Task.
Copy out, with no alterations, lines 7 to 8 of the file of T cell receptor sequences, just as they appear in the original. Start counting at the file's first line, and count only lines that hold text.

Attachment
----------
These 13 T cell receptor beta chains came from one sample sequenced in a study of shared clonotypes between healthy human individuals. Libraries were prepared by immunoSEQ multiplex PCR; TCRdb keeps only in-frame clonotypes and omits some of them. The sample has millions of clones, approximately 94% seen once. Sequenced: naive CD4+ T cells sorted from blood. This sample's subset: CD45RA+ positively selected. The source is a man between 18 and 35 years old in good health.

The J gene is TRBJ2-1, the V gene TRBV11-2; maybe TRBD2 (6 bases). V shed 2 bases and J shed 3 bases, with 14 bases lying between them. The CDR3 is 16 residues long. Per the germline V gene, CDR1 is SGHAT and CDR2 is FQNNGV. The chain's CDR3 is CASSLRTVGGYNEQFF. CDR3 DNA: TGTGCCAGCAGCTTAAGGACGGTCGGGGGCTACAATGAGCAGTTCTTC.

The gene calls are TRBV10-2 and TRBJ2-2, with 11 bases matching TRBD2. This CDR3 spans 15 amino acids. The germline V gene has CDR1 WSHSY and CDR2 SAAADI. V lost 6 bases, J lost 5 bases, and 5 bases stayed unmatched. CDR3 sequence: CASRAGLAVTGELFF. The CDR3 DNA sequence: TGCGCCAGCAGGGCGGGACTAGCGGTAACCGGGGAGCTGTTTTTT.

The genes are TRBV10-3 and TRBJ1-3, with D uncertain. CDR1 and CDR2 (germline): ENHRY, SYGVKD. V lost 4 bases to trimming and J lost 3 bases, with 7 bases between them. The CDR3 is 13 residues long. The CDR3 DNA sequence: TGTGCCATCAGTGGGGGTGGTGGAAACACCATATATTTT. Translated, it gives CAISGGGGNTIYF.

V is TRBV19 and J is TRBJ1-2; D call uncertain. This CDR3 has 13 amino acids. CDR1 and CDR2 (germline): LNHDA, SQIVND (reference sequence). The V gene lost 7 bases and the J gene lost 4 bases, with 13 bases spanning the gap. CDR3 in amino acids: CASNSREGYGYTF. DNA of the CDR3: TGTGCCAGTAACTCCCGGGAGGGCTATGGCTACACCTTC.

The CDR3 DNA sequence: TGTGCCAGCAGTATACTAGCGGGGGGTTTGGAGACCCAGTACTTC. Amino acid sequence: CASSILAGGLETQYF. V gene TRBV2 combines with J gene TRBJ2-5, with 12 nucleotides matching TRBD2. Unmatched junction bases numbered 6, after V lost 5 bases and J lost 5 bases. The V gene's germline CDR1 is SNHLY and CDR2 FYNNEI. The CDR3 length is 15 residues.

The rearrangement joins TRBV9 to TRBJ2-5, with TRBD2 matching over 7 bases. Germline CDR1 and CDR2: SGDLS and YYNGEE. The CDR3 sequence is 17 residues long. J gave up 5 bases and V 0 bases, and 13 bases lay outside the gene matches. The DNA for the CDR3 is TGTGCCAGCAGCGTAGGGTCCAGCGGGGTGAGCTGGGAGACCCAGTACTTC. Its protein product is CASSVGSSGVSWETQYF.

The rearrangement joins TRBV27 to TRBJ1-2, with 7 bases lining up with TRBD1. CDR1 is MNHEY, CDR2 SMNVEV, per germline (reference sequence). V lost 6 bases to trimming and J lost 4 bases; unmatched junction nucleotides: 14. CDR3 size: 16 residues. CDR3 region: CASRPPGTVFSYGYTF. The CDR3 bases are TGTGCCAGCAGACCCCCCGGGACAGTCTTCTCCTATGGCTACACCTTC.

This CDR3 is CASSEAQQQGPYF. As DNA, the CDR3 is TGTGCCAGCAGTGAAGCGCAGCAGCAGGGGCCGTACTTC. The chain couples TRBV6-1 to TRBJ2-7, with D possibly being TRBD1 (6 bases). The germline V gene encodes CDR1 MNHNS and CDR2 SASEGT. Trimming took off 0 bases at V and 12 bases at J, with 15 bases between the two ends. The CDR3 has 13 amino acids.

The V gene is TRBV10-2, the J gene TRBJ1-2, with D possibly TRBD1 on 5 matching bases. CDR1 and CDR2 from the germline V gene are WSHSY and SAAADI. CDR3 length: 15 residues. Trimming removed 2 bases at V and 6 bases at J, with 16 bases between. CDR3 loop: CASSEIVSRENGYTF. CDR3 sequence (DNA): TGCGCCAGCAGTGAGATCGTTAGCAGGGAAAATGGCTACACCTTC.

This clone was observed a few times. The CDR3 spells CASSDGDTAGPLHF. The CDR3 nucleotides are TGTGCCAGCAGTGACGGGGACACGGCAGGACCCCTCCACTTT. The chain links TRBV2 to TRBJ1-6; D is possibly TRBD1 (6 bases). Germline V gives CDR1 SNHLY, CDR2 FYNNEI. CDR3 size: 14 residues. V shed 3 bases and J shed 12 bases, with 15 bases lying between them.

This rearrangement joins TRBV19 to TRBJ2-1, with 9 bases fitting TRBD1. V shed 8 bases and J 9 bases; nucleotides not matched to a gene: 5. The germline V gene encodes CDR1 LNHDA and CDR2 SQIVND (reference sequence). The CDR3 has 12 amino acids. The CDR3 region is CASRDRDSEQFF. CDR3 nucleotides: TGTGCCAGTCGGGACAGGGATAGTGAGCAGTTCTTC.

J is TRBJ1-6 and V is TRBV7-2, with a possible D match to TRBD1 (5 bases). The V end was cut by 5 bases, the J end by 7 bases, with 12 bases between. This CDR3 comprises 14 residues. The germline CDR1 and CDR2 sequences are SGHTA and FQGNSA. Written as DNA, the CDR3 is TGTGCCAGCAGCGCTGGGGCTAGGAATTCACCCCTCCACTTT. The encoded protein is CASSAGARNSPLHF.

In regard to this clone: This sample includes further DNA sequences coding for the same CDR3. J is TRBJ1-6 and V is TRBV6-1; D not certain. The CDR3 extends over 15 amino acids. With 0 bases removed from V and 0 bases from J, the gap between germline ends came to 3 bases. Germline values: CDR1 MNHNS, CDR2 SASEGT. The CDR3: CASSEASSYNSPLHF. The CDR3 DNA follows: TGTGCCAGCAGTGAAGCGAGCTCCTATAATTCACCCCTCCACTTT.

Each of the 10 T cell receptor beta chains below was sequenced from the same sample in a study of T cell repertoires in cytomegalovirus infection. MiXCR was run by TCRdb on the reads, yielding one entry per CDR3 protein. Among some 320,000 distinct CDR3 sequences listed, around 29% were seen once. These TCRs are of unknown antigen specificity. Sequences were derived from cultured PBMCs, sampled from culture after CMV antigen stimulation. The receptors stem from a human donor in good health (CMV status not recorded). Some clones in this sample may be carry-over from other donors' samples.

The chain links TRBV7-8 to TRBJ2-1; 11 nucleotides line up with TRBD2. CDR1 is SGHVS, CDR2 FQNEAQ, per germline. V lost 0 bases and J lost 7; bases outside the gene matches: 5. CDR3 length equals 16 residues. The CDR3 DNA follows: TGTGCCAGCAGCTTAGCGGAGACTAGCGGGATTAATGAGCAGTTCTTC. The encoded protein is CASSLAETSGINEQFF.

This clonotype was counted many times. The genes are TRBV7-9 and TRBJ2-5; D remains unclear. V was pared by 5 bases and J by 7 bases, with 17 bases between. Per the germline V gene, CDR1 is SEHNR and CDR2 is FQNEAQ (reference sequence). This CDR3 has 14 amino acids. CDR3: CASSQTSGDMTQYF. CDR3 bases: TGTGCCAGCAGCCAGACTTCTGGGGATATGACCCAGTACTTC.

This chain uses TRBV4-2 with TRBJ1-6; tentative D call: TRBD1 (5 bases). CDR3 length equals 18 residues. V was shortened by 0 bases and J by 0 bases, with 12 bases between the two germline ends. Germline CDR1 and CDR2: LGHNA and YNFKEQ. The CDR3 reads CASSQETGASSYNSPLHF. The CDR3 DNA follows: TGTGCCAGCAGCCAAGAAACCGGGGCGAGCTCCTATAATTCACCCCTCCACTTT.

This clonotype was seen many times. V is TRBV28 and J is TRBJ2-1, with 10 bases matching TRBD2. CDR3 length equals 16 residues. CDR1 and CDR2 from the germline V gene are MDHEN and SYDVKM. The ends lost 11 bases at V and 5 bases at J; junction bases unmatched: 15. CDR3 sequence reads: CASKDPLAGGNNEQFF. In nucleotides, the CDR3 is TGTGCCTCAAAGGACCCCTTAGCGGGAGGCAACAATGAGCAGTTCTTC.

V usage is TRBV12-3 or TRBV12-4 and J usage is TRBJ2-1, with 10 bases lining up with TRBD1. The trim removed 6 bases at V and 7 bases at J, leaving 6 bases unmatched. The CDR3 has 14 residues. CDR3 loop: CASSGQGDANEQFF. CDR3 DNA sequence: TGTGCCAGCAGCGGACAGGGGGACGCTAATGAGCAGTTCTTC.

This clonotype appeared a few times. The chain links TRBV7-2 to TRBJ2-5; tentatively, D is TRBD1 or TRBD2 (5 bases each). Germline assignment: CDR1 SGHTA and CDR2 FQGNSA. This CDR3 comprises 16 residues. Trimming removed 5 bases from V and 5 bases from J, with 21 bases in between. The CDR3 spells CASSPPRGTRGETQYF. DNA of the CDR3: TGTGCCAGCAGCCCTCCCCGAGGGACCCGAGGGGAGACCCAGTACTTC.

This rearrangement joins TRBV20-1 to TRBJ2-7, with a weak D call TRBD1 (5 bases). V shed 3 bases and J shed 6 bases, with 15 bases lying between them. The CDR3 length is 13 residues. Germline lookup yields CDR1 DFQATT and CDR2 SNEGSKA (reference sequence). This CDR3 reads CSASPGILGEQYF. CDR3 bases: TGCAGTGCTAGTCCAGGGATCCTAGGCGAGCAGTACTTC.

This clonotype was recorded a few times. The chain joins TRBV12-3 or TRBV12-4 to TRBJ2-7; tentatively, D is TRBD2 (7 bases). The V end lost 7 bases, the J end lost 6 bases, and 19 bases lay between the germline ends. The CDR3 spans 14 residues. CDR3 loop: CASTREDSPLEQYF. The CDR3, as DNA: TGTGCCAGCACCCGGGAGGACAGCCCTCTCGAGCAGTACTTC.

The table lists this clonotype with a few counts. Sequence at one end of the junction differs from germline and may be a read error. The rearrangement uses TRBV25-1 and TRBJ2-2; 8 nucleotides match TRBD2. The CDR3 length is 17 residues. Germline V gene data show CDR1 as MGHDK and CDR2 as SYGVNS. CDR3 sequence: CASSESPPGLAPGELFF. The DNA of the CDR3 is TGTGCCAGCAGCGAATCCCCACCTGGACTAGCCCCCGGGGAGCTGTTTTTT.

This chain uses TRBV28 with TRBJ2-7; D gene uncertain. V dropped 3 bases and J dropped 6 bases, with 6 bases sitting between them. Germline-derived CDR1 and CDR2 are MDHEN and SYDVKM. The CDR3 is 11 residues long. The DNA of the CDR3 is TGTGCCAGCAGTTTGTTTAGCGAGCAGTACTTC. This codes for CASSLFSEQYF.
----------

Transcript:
The rearrangement joins TRBV9 to TRBJ2-5, with TRBD2 matching over 7 bases. Germline CDR1 and CDR2: SGDLS and YYNGEE. The CDR3 sequence is 17 residues long. J gave up 5 bases and V 0 bases, and 13 bases lay outside the gene matches. The DNA for the CDR3 is TGTGCCAGCAGCGTAGGGTCCAGCGGGGTGAGCTGGGAGACCCAGTACTTC. Its protein product is CASSVGSSGVSWETQYF.

The rearrangement joins TRBV27 to TRBJ1-2, with 7 bases lining up with TRBD1. CDR1 is MNHEY, CDR2 SMNVEV, per germline (reference sequence). V lost 6 bases to trimming and J lost 4 bases; unmatched junction nucleotides: 14. CDR3 size: 16 residues. CDR3 region: CASRPPGTVFSYGYTF. The CDR3 bases are TGTGCCAGCAGACCCCCCGGGACAGTCTTCTCCTATGGCTACACCTTC.